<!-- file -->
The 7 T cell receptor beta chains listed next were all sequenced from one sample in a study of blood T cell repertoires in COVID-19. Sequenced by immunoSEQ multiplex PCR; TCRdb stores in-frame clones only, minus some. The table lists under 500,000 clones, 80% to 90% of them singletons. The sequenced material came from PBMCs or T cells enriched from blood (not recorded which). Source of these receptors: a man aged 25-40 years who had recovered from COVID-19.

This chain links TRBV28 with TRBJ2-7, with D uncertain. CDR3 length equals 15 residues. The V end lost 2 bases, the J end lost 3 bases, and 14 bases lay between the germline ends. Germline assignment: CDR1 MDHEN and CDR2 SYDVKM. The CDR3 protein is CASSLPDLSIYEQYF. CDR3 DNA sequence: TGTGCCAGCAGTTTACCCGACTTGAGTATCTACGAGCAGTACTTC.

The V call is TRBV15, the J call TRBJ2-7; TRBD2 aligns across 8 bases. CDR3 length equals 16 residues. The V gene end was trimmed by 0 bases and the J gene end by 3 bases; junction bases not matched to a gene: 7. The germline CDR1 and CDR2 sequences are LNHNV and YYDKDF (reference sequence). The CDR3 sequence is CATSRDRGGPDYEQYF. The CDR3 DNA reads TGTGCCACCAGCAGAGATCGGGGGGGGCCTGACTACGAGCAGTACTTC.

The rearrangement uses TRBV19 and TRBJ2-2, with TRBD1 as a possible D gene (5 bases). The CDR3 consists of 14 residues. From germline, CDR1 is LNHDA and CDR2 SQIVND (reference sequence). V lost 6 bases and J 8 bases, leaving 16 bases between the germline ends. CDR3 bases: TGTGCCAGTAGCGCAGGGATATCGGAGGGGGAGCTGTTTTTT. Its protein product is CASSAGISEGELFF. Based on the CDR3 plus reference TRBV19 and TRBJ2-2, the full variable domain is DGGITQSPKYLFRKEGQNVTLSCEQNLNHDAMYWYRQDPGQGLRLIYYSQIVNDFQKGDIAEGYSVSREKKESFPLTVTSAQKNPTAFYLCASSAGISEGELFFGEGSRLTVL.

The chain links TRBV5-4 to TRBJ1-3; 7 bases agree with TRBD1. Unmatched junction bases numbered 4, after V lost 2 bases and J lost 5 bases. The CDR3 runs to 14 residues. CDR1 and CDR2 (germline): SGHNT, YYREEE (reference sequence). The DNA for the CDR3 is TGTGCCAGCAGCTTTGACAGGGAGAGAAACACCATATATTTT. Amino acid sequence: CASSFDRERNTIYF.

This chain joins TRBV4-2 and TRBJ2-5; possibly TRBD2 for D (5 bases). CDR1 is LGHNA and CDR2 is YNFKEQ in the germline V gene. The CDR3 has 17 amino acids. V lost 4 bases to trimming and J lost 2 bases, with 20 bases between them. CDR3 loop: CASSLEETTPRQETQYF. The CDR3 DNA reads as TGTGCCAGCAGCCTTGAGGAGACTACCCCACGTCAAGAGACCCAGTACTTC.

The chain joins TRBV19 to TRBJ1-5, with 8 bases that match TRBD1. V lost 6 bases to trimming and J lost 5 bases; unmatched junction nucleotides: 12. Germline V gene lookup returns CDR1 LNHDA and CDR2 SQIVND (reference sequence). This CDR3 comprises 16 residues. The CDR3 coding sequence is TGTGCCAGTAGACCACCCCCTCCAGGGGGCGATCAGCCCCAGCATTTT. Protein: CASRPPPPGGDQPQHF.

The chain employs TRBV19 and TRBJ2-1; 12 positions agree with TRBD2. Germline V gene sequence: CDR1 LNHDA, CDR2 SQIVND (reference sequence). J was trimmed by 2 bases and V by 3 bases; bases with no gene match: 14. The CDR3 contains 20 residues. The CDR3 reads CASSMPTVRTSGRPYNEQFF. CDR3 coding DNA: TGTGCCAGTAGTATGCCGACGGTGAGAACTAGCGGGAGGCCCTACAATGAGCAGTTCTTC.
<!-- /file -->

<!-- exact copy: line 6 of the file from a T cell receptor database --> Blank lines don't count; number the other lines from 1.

This chain joins TRBV4-2 and TRBJ2-5; possibly TRBD2 for D (5 bases). CDR1 is LGHNA and CDR2 is YNFKEQ in the germline V gene. The CDR3 has 17 amino acids. V lost 4 bases to trimming and J lost 2 bases, with 20 bases between them. CDR3 loop: CASSLEETTPRQETQYF. The CDR3 DNA reads as TGTGCCAGCAGCCTTGAGGAGACTACCCCACGTCAAGAGACCCAGTACTTC.